Important new information regarding neurologic complications of HIV disease was presented at the 2007 Conference on Retroviruses and Opportunistic Infections. In addition to presentations on pathogenesis and treatment of neurologic complications, the conference included findings that have implications for the management of HIV disease outside the nervous system. Key findings included that the distribution of antiretrovirals into the central nervous system may influence the effectiveness of treatment outside this protected compartment; that postponing initiation of therapy until blood CD4+ counts fall to 300 cells/mm3 may increase the risk for HIV-associated neurocognitive impairment but interruption of antiretroviral therapy in individuals with high CD4+ counts may have neuropsychologic benefits; that substantial changes, including macrophage activation and neuronal injury can occur shortly after HIV transmission; that HIV can influence neural progenitor cells to decrease neuronal differentiation; that newer neuroimaging technologies, such as diffusion tensor imaging and blood oxygen level-dependent functional magnetic resonance imaging can identify important effects of HIV on the brain such as alterations in cerebral oxygen consumption; that serotonin reuptake inhibitors and 3-hydroxy-3-methylglutaryl coenzyme A (HMG-CoA) reductase inhibitors may reduce HIV RNA levels in cerebral spinal fluid; and that erythropoietin and the non-immunosuppressive immunophilin ligand, GPI-1046, may improve HIV-associated injury of peripheral nerves. The conference also included an important focus on JC virus encephalitis (also known as progressive multifocal leukoencephalopathy).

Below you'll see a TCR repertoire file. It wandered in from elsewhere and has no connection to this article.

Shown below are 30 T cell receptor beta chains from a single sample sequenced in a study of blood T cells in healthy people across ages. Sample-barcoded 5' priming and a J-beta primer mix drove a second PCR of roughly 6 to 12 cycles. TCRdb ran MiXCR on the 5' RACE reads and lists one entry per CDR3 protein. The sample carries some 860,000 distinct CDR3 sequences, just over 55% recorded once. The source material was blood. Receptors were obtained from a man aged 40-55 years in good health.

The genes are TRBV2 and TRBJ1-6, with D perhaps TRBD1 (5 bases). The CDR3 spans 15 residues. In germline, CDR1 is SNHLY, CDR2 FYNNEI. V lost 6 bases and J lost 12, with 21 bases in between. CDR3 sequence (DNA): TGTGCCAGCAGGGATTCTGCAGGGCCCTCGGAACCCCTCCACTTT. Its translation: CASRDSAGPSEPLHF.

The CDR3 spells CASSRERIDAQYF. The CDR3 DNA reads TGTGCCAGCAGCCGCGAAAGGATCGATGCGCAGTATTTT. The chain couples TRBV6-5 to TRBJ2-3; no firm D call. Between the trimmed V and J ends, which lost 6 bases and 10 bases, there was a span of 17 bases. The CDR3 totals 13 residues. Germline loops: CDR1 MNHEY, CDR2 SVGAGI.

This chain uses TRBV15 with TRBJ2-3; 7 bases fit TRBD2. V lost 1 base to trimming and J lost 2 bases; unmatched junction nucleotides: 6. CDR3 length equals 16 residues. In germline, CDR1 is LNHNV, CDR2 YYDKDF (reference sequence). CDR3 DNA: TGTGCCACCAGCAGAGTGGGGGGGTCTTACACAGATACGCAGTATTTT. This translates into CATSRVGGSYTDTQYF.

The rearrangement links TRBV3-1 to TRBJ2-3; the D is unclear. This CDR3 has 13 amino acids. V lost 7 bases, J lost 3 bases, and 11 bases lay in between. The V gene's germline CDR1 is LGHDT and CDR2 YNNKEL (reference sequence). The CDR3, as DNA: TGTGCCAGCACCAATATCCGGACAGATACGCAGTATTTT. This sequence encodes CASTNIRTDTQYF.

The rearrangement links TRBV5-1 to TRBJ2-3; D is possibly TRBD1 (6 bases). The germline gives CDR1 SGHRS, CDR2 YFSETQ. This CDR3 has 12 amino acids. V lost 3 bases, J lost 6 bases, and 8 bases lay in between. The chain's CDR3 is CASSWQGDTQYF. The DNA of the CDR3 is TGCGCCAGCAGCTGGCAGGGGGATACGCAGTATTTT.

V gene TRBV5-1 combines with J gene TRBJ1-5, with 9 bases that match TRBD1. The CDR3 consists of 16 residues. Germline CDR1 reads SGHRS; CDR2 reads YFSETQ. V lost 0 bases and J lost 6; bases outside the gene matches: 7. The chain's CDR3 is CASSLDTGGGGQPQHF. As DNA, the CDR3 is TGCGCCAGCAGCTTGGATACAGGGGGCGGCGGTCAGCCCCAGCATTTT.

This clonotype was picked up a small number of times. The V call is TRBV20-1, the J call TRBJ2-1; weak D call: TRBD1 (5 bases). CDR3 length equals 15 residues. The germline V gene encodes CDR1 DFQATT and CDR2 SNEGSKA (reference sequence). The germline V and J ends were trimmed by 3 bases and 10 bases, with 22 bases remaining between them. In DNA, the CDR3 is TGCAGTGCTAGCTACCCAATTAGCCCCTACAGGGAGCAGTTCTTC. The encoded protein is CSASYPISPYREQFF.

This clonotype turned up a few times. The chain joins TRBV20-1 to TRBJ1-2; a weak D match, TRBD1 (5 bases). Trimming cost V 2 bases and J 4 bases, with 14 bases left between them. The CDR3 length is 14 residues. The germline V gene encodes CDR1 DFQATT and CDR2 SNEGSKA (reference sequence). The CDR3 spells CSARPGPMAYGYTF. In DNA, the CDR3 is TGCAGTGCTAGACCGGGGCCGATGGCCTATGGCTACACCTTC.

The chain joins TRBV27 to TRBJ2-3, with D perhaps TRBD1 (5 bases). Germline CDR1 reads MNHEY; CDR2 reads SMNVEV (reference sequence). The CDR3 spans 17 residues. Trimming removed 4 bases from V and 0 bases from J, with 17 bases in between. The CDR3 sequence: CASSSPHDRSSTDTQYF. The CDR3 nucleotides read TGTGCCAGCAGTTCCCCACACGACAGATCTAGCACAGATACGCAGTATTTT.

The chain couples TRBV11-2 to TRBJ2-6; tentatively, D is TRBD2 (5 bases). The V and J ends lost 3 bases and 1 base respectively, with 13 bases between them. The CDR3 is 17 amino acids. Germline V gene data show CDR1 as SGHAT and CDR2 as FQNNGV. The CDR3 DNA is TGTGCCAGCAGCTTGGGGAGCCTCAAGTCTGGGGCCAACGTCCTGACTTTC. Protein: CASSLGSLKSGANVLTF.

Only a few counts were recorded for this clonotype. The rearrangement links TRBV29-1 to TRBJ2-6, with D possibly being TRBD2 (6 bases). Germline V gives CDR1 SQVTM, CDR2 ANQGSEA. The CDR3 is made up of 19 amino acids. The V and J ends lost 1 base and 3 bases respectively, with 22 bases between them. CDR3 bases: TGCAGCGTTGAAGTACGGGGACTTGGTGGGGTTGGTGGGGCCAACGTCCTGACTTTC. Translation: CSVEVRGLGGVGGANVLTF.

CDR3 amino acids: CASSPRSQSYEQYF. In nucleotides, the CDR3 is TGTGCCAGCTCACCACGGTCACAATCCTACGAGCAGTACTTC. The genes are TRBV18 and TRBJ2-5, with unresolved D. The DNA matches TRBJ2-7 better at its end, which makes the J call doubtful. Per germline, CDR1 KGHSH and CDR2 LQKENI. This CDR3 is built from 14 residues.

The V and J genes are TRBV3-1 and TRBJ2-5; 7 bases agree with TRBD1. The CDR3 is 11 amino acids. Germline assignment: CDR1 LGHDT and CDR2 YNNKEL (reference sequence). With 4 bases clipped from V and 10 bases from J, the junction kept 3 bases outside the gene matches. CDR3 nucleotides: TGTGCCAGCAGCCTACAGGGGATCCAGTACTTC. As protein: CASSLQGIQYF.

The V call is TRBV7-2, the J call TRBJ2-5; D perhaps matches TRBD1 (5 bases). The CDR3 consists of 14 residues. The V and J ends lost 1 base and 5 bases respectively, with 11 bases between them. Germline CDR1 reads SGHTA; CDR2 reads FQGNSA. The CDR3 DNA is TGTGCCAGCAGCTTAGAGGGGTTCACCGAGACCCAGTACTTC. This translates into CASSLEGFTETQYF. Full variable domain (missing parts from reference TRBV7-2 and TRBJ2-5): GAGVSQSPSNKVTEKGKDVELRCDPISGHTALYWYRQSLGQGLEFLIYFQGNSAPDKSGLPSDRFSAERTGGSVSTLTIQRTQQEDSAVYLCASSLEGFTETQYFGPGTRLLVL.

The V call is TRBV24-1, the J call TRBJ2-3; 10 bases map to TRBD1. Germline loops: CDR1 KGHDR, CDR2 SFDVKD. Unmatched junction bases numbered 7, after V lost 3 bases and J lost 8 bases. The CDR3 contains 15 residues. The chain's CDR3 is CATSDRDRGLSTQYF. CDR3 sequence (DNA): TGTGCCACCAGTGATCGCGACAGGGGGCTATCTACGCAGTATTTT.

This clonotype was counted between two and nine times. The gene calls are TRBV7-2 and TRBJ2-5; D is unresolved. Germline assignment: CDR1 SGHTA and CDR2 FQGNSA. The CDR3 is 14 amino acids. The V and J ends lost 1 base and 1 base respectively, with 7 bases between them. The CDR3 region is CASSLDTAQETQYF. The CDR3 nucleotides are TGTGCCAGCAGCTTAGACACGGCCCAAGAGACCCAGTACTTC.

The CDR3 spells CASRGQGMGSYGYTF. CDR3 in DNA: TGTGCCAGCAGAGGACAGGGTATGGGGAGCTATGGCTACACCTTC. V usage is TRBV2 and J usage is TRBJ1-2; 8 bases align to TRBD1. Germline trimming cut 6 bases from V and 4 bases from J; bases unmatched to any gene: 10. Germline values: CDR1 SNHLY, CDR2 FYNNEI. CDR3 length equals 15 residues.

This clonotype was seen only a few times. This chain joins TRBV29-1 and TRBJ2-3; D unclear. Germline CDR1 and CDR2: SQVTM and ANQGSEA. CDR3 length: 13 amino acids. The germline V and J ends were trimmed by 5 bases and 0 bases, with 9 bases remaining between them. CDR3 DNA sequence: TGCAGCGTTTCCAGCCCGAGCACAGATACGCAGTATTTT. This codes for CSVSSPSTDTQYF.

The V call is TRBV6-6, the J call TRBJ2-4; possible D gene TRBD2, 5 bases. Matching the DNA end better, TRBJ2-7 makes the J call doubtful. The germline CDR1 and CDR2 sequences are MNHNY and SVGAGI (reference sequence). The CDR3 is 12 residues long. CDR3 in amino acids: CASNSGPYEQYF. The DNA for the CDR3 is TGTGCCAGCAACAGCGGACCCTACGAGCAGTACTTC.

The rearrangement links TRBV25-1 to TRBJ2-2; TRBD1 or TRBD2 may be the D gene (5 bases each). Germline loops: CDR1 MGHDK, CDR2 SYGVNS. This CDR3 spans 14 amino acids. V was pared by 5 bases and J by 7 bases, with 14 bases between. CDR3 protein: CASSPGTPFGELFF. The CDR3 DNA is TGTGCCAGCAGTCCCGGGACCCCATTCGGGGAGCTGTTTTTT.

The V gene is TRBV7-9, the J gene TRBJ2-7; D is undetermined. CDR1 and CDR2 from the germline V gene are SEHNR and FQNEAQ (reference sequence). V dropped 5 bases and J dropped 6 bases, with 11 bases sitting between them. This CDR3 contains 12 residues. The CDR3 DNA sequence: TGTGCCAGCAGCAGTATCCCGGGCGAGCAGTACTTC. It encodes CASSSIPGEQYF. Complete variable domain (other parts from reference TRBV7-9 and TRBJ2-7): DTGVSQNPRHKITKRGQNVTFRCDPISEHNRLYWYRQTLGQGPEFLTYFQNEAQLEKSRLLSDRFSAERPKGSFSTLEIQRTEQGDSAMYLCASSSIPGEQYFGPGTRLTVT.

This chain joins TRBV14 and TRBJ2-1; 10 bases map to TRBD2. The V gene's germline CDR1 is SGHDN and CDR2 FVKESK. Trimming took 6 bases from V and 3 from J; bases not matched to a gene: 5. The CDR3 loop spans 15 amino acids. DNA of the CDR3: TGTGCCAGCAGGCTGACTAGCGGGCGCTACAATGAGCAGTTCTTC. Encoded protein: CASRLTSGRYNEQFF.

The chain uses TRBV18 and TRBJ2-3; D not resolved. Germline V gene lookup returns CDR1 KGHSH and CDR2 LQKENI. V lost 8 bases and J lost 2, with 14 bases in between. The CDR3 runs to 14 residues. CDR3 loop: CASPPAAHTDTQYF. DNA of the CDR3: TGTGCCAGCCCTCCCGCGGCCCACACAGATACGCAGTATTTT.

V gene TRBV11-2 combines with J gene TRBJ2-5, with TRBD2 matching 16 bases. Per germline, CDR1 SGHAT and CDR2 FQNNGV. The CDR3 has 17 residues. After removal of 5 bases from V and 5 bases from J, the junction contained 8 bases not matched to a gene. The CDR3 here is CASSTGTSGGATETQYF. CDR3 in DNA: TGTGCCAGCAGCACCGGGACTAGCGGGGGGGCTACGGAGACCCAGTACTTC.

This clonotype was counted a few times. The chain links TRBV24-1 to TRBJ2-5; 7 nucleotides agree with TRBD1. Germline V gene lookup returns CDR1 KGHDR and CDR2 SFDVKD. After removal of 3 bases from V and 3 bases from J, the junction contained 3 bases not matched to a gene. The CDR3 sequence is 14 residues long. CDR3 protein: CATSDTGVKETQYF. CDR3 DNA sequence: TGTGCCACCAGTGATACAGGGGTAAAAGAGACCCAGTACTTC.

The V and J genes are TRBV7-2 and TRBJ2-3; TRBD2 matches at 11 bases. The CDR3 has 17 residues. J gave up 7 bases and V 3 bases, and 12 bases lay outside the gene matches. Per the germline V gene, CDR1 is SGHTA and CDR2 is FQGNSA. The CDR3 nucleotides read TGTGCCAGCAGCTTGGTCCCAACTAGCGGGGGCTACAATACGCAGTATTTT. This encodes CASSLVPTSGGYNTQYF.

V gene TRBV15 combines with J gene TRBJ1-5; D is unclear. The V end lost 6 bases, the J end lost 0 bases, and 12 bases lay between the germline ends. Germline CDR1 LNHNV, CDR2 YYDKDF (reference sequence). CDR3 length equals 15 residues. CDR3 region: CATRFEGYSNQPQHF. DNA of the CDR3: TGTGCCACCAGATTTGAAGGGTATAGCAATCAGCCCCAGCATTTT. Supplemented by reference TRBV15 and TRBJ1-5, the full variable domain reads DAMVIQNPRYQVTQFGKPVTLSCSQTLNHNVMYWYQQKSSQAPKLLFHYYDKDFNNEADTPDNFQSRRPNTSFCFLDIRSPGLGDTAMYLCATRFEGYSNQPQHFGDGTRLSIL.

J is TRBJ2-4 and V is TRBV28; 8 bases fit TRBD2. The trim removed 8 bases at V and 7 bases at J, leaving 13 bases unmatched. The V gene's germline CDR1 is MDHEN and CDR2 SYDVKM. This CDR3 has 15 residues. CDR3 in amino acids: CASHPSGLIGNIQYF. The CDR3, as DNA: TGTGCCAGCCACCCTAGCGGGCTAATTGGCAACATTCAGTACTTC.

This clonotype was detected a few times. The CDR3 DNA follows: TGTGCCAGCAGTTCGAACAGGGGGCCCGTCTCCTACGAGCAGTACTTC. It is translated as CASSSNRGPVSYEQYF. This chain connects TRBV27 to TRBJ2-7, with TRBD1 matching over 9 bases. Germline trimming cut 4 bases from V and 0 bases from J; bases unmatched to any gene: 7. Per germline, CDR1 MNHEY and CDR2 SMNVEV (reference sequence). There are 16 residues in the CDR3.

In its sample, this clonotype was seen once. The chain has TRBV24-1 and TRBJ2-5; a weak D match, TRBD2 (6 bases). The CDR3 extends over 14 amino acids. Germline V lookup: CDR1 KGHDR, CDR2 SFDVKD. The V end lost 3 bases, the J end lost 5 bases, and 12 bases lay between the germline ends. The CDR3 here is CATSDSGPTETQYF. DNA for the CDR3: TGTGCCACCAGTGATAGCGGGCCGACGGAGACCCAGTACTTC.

|Number of pages||8|
|Journal||Topics in HIV medicine : a publication of the International AIDS Society, USA|
|State||Published - Jan 1 2007|